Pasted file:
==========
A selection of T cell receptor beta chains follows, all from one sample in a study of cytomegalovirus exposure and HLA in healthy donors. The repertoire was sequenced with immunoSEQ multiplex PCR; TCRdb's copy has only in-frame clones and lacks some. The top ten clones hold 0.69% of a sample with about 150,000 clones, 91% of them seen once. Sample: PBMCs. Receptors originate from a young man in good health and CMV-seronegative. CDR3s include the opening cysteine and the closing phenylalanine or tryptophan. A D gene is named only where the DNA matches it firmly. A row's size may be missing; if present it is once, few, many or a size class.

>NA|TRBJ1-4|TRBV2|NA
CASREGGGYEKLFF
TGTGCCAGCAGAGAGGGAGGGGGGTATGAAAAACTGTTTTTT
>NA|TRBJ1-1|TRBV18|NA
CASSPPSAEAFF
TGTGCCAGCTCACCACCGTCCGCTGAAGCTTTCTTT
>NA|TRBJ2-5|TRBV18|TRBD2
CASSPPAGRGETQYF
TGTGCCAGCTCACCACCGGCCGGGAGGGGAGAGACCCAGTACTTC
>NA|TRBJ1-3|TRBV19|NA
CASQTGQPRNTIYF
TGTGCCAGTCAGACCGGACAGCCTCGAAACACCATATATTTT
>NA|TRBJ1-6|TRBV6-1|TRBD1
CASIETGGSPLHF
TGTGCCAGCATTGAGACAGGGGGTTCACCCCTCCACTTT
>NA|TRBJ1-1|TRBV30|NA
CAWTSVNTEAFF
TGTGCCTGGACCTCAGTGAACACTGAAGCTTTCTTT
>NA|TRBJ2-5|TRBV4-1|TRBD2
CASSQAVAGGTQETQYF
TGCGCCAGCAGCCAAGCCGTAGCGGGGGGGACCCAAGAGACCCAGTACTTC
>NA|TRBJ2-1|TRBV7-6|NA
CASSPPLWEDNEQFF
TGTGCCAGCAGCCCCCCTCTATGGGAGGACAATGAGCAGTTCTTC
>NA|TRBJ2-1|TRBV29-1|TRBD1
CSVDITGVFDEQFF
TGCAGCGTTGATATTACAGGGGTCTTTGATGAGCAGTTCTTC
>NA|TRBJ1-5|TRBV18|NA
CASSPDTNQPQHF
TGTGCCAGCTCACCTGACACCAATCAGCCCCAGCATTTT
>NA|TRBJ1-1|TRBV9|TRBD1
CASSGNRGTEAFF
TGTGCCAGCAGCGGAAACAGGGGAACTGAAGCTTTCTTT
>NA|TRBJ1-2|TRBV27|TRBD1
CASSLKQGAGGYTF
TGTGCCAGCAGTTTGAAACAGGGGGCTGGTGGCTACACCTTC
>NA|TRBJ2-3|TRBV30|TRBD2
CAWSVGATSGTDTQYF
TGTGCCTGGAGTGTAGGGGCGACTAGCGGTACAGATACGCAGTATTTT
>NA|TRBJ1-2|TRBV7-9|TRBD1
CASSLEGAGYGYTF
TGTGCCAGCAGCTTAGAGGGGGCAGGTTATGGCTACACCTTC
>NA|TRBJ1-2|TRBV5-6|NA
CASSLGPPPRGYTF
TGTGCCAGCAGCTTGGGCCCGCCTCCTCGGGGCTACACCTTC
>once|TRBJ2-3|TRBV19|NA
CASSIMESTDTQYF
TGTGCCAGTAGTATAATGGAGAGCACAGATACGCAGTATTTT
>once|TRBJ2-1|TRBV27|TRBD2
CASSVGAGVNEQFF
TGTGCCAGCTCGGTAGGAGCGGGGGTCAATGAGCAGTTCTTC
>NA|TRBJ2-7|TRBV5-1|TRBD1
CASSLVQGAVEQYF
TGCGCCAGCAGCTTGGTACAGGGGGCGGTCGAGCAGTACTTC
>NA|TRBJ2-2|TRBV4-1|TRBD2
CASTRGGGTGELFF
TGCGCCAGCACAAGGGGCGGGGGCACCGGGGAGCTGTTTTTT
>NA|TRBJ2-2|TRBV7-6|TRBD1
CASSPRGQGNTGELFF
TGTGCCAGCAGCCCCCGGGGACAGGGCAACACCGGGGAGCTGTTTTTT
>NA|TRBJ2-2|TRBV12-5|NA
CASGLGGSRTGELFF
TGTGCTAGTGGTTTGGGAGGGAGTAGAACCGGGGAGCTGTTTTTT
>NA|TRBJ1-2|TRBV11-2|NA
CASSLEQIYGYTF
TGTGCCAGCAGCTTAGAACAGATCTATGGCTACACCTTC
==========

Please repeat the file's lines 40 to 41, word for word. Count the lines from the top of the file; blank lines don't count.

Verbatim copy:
TGTGCCTGGAGTGTAGGGGCGACTAGCGGTACAGATACGCAGTATTTT
>NA|TRBJ1-2|TRBV7-9|TRBD1